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Wounded Warrior Project’s unique mission draws in donors

Sep. 29, 2012 - 03:29PM   |  

Since its launch in 2003, the Wounded Warriors Project has raised millions of dollars and served thousands of service members and their families.

The Florida-based charity joined the Combined Federal Campaign in 2006 and has quickly become one of the fastest-growing national charities in the CFC in terms of money raised. The charity’s executive staff credits the organization’s growth to the quality of its programs and services. The organization’s mission is to honor and empower wounded warriors.

“At Wounded Warrior Project, we don’t raise money for the sake of raising money, we raise money to fuel programs, and our programs save lives,” said Adam Silva, the charity’s chief development officer.

Silva said what makes the charity unique is its broad spectrum of programs and services to ensure the mental, physical and economic needs of service members are met, as opposed to focusing on one aspect.

The organization funds weekend retreats for wounded veterans led by licensed counselors, golfing, spa services and horseback riding. And the Warriors to Work program provides career counseling and job placement assistance for wounded service members transitioning into the civilian workforce.

The charity has also seen increased participation in its alumni program, which provides ongoing support for those wounded in service — physically or emotionally — on or after Sept. 11. Today, more than 15,557 people are registered in the charity’s alumni program and receive free professional and educational services and networking opportunities.

Last year, the Wounded Warrior Project raised $74 million, with at least $1.7 million coming from CFC. That is a sharp jump from only two years earlier, when the charity raised $26.1 million, with $1.1 million coming through CFC.

The organization currently ranks as the fourth largest among national charities in the CFC, according to data gathered by the Workplace Giving Alliance.

Other military charities in the CFC, including the Wounded Warrior Emergency Support Fund and the Special Operations Warrior Foundation, have also seen a boost in funding over the past three years.

The Wounded Warrior Project in 2011 spent 25 percent, or $18.6 million, of its donations on administrative costs, which include marketing efforts, and the remaining $55.5 million was spent on programs for service members and their families.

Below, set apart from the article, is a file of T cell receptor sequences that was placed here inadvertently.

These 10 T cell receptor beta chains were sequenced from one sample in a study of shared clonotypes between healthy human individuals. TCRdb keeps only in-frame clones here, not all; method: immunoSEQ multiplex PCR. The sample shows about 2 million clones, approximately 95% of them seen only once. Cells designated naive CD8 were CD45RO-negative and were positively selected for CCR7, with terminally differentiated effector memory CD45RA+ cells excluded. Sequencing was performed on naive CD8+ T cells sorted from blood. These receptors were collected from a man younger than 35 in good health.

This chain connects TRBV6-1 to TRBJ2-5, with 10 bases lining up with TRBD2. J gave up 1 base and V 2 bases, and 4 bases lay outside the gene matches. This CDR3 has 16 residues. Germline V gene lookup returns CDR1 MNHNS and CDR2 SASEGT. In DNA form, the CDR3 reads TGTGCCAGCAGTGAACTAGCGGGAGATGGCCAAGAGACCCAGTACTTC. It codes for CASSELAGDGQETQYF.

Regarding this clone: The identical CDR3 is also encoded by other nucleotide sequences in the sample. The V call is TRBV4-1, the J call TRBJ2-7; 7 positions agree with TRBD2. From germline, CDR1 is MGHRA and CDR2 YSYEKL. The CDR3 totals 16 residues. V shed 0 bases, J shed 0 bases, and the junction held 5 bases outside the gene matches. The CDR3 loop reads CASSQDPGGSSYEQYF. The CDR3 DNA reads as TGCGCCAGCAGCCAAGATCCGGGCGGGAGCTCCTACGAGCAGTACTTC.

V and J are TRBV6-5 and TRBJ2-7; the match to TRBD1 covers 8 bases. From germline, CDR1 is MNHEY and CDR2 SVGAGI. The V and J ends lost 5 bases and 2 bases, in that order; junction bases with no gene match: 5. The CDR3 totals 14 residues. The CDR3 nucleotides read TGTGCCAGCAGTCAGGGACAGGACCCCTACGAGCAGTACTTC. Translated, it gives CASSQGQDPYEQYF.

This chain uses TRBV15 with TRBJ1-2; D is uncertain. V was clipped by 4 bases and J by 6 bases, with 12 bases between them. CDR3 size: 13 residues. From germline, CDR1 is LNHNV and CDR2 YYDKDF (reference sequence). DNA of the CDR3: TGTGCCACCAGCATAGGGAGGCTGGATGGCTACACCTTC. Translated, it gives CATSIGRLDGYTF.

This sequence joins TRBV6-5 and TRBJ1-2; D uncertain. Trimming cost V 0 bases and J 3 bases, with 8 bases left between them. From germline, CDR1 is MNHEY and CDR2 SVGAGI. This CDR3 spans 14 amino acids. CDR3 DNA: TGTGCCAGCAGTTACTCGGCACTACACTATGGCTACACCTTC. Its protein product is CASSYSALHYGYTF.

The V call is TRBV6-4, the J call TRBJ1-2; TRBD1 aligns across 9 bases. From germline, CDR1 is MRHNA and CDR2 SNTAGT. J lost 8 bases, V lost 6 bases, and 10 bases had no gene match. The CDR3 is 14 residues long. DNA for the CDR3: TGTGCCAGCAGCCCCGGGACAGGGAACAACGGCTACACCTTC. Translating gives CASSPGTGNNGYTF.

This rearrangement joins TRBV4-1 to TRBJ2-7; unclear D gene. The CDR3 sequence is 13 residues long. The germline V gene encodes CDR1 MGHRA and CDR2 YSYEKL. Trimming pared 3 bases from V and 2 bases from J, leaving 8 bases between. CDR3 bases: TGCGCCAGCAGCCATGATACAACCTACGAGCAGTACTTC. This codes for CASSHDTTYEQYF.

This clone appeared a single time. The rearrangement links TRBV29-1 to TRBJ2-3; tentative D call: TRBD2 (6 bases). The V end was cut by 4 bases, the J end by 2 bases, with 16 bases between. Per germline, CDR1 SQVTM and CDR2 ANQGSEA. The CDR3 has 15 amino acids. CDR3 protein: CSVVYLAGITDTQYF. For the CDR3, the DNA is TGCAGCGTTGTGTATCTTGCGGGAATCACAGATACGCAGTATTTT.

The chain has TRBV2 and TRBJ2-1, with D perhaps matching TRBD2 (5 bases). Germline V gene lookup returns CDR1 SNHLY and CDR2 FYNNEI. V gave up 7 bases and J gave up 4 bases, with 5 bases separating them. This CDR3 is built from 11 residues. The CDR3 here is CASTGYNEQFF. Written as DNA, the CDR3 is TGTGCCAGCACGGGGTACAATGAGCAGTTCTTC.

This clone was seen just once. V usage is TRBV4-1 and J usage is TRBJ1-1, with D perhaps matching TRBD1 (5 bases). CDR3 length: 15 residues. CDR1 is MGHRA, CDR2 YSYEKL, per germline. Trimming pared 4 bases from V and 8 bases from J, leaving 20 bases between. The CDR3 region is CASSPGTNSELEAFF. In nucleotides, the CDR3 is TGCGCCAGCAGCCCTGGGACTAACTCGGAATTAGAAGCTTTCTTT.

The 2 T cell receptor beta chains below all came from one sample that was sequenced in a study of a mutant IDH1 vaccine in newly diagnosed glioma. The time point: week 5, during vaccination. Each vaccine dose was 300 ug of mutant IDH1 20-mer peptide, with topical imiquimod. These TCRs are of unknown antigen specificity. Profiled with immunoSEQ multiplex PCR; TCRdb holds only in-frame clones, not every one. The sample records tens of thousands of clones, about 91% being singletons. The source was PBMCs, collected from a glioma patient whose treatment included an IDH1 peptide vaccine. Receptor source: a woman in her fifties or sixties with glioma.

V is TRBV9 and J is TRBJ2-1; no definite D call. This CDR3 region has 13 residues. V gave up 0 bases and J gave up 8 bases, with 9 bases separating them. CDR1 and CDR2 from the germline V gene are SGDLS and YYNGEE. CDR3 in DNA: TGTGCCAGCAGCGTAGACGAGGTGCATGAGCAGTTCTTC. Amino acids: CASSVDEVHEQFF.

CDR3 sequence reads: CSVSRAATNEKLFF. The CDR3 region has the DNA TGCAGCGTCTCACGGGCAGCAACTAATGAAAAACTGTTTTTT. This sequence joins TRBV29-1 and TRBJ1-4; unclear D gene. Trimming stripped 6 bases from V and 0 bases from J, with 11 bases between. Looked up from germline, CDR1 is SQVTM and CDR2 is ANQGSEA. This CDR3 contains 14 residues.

“What is important to look at over time is the program spend[ing],” said Ron Burgess, the charity’s chief financial officer. “That number continues to grow.”

While overhead costs have increased, so has the amount of money going toward the organization’s programs. The charity’s administrative costs have decreased from 39 percent in 2009 to 25 percent last year. “We’ve become more efficient at it [fundraising],” Burgess said.

CFC’s published overhead numbers lag behind those listed in the charity’s tax documents, which is common for many charities because CFC requests data in advance of the next campaign cycle.

“We know that donors pay attention to the overhead number, but it doesn’t control all the donors,” said Marshall Strauss, CEO of Workplace Giving Alliance. The alliance includes a dozen federations that share administrative staff to support hundreds of charities in the CFC and other fundraising campaigns. “The identity of Wounded Warrior Project is so strong, donors gave to it even though they saw a high overhead.”

The charity uses direct mail, online and outreach events, television advertisements and partnerships with well-established brands to promote how Wounded Warrior Project is helping service members. Media coverage and endorsements from radio personality Bob Kingsley, country music singer Trace Adkins and others have further boosted the charity’s visibility, Silva said.

“The No. 1 thing that has fueled fundraising over last five years is the American people,” he said.

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